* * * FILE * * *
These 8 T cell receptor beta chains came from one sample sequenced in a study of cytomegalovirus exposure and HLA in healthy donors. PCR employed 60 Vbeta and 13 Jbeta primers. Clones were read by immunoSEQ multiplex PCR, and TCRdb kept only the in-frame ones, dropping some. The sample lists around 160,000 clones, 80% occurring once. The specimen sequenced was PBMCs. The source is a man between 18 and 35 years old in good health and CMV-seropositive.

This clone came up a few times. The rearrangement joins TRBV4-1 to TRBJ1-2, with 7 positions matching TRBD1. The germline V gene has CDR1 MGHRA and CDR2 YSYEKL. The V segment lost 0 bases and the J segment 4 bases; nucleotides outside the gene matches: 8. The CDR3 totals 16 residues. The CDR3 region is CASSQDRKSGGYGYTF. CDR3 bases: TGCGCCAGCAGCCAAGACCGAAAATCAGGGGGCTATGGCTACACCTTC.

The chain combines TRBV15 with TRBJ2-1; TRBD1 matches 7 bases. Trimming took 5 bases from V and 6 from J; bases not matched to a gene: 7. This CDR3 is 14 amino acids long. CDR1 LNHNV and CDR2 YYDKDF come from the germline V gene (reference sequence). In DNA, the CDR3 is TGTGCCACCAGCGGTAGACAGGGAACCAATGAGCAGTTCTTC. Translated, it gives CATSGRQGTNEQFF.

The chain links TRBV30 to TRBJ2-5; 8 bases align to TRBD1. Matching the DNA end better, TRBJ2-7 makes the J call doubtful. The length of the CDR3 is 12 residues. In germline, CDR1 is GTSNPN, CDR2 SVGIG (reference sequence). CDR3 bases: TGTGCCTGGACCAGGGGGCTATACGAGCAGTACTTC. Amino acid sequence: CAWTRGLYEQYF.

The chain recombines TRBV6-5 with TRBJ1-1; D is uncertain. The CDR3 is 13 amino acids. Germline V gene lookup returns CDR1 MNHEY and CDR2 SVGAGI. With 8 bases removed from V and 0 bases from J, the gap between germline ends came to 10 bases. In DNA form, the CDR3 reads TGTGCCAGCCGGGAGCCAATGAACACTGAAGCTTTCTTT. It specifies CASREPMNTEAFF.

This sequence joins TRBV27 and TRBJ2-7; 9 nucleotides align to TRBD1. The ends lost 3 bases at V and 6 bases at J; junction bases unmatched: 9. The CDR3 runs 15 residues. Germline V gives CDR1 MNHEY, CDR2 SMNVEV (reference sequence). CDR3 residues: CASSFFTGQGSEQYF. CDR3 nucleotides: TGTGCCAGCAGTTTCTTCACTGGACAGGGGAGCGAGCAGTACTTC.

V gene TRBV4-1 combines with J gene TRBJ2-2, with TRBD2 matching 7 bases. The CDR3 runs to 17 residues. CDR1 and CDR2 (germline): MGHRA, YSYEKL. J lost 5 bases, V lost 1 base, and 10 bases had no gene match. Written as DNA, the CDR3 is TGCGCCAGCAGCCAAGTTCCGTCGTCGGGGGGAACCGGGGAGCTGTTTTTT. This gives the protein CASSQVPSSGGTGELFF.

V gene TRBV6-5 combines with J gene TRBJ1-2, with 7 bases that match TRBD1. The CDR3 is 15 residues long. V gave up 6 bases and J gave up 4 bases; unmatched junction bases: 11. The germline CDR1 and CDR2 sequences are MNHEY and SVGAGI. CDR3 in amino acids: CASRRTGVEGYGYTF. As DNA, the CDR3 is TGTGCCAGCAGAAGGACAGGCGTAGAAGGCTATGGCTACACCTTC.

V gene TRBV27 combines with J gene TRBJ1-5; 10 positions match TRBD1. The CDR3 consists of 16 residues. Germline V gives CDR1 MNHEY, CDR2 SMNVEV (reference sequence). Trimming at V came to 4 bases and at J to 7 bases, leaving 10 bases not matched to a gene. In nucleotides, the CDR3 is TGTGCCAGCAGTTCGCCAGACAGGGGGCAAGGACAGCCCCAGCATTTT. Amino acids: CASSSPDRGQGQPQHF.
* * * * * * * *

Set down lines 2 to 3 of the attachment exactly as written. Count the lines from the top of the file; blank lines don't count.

This clone came up a few times. The rearrangement joins TRBV4-1 to TRBJ1-2, with 7 positions matching TRBD1. The germline V gene has CDR1 MGHRA and CDR2 YSYEKL. The V segment lost 0 bases and the J segment 4 bases; nucleotides outside the gene matches: 8. The CDR3 totals 16 residues. The CDR3 region is CASSQDRKSGGYGYTF. CDR3 bases: TGCGCCAGCAGCCAAGACCGAAAATCAGGGGGCTATGGCTACACCTTC.

The chain combines TRBV15 with TRBJ2-1; TRBD1 matches 7 bases. Trimming took 5 bases from V and 6 from J; bases not matched to a gene: 7. This CDR3 is 14 amino acids long. CDR1 LNHNV and CDR2 YYDKDF come from the germline V gene (reference sequence). In DNA, the CDR3 is TGTGCCACCAGCGGTAGACAGGGAACCAATGAGCAGTTCTTC. Translated, it gives CATSGRQGTNEQFF.